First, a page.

Behind that salt and pepper swagger and those cold, dead cerulean eyes, Ackman knows all this, which is probably why he covered part of his short (I mean "restructured" his exposure). He may paint himself as the smartest, most majestically benevolent stallion in the stable, but he brays like a jackass and is coming up lame.

It may very well turn out that I am a jackass myself for reading too deeply into Duane Stanford's article on Jeff Dunn or John DeSimone's commentary on the Q2 call. It may be that I am wrong in my previous assumptions that Herbalife has been in the market buying back $300M in shares. Ask yourself this though, if I am wrong and they haven't been in the market this quarter and still have $787M burning a hole in Michael Johnson's spandex, is that better or worse for shareholders and is it better or worse for the short-sighted?  If Herbalife adds to their current $787M buyback authorization and issues investment grade debt to engineer a smaller float is that better or worse for shareholders? These scenarios are all decidedly very good for shareholders. All you have to do is look at Herbalife's shareholder base to recognize that the bookrunners probably would only have to walk to place a $1-2B offering; a few of those buyers would probably be happy to stand across from Ackman at the CDS table after the placement too.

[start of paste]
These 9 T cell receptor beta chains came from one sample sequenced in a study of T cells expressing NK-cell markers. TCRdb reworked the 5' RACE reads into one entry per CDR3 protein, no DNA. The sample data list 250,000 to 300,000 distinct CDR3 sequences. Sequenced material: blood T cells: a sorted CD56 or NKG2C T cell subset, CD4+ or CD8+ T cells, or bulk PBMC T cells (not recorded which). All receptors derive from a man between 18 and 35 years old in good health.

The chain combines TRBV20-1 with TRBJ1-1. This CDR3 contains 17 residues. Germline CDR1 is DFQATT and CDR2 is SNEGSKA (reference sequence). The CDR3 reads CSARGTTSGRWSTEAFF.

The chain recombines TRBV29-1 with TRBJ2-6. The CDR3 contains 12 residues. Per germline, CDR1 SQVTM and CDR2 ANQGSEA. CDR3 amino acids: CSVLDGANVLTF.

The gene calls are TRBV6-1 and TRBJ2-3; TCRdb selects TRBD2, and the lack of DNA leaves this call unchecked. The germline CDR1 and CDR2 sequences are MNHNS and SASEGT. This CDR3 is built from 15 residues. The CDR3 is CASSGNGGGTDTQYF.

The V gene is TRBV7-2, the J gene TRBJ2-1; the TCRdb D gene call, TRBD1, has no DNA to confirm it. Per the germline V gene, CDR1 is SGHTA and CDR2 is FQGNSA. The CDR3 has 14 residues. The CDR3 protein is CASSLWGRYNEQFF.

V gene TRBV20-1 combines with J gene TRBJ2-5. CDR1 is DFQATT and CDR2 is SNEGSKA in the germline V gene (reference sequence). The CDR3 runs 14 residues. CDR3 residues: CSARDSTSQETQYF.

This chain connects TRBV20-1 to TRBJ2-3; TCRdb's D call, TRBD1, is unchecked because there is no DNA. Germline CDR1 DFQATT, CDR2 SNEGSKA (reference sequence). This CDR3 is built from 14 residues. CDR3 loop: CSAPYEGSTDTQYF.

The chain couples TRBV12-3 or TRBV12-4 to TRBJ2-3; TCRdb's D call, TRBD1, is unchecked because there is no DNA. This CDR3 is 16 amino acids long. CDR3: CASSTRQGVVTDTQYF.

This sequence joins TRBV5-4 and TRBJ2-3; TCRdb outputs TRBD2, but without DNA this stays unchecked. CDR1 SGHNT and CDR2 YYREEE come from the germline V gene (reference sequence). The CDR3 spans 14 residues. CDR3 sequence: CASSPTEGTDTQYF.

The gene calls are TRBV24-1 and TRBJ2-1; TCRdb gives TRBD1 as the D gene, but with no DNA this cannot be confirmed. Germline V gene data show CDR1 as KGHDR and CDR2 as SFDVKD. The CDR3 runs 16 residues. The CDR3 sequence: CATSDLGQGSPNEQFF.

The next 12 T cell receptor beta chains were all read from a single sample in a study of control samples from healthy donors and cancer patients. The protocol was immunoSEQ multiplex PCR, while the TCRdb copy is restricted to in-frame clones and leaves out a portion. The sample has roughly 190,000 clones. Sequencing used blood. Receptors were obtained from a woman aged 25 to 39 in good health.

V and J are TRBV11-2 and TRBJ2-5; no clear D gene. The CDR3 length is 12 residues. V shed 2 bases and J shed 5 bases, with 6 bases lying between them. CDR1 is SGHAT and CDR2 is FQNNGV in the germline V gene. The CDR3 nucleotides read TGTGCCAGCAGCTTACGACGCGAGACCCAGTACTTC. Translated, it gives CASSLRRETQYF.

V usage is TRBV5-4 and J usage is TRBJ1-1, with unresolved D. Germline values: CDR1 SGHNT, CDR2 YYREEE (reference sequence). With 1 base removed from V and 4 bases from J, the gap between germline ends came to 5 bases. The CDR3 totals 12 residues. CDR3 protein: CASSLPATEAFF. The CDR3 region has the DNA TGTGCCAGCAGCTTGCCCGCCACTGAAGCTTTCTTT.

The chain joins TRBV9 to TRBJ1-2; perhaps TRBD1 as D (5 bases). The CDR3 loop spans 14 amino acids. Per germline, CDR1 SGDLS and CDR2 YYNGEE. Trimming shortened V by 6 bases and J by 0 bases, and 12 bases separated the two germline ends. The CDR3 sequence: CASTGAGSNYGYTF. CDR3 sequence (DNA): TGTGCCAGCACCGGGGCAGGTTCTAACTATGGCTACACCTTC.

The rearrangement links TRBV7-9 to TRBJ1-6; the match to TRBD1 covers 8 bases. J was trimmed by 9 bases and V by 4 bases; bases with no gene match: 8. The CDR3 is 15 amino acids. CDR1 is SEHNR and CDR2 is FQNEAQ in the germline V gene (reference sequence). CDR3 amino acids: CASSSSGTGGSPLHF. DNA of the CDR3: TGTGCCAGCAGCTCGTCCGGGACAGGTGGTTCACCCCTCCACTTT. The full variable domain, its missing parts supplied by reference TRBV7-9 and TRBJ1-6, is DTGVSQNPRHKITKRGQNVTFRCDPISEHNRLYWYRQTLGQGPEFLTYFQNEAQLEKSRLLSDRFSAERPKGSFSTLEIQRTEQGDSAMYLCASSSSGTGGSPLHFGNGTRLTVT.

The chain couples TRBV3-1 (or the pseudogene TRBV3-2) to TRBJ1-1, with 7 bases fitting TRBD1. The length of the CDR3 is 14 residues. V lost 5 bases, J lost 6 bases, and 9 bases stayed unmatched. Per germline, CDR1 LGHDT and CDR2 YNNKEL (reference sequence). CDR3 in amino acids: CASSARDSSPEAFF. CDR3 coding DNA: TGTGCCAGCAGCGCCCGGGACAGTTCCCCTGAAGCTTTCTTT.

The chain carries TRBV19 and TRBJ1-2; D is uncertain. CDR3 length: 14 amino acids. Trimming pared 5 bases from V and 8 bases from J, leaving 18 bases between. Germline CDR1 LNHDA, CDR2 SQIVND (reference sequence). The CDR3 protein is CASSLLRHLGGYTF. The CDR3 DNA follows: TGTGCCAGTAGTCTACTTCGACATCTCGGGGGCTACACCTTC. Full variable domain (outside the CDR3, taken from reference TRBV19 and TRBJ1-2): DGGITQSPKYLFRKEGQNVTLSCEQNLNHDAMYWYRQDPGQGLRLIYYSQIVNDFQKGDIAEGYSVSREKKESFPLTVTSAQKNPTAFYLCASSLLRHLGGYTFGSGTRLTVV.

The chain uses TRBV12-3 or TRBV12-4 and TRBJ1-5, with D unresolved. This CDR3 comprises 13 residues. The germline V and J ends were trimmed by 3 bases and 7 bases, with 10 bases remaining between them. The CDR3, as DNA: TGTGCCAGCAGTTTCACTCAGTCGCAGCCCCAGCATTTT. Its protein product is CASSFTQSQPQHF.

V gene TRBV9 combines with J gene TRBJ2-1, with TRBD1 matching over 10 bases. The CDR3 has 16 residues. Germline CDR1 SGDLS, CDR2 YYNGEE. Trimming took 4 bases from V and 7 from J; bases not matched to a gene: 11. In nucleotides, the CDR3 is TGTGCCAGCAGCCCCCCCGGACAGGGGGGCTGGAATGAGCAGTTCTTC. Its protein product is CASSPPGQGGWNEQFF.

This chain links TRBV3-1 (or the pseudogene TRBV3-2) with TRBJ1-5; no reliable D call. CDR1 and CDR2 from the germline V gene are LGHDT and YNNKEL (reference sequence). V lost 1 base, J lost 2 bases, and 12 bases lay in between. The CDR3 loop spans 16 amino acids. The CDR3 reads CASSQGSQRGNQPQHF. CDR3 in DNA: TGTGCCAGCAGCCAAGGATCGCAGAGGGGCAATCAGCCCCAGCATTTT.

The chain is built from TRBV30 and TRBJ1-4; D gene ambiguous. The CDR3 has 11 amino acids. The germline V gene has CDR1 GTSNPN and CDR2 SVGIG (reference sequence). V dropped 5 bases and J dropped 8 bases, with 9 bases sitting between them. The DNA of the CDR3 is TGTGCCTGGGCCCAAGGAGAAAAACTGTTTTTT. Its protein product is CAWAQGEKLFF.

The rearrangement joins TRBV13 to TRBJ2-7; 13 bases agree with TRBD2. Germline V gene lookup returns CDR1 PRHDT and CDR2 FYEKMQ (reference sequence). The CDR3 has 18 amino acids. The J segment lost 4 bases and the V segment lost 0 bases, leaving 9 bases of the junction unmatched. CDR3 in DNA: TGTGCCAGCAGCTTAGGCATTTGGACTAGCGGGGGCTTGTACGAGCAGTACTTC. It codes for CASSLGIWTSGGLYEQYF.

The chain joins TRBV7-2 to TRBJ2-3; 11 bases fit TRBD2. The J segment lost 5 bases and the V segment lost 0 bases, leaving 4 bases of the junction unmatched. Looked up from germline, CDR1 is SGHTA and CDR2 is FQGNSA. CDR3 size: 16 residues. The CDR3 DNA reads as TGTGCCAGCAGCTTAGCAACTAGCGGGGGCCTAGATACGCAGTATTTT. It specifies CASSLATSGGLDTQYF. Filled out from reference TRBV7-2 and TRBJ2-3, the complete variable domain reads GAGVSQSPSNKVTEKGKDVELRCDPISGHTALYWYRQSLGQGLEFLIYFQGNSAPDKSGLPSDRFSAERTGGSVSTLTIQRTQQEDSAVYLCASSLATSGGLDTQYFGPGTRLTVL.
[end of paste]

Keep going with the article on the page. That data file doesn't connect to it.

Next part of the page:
Buyback aside, let's get back to why I really wrote this: I deeply regret insulting the sensibilities of Jews and Anglo-Saxon Protestants alike by inferring that Bill Ackman was a wasp on horseback, particularly because his short thesis may turn out to be a pony in a pile of manure.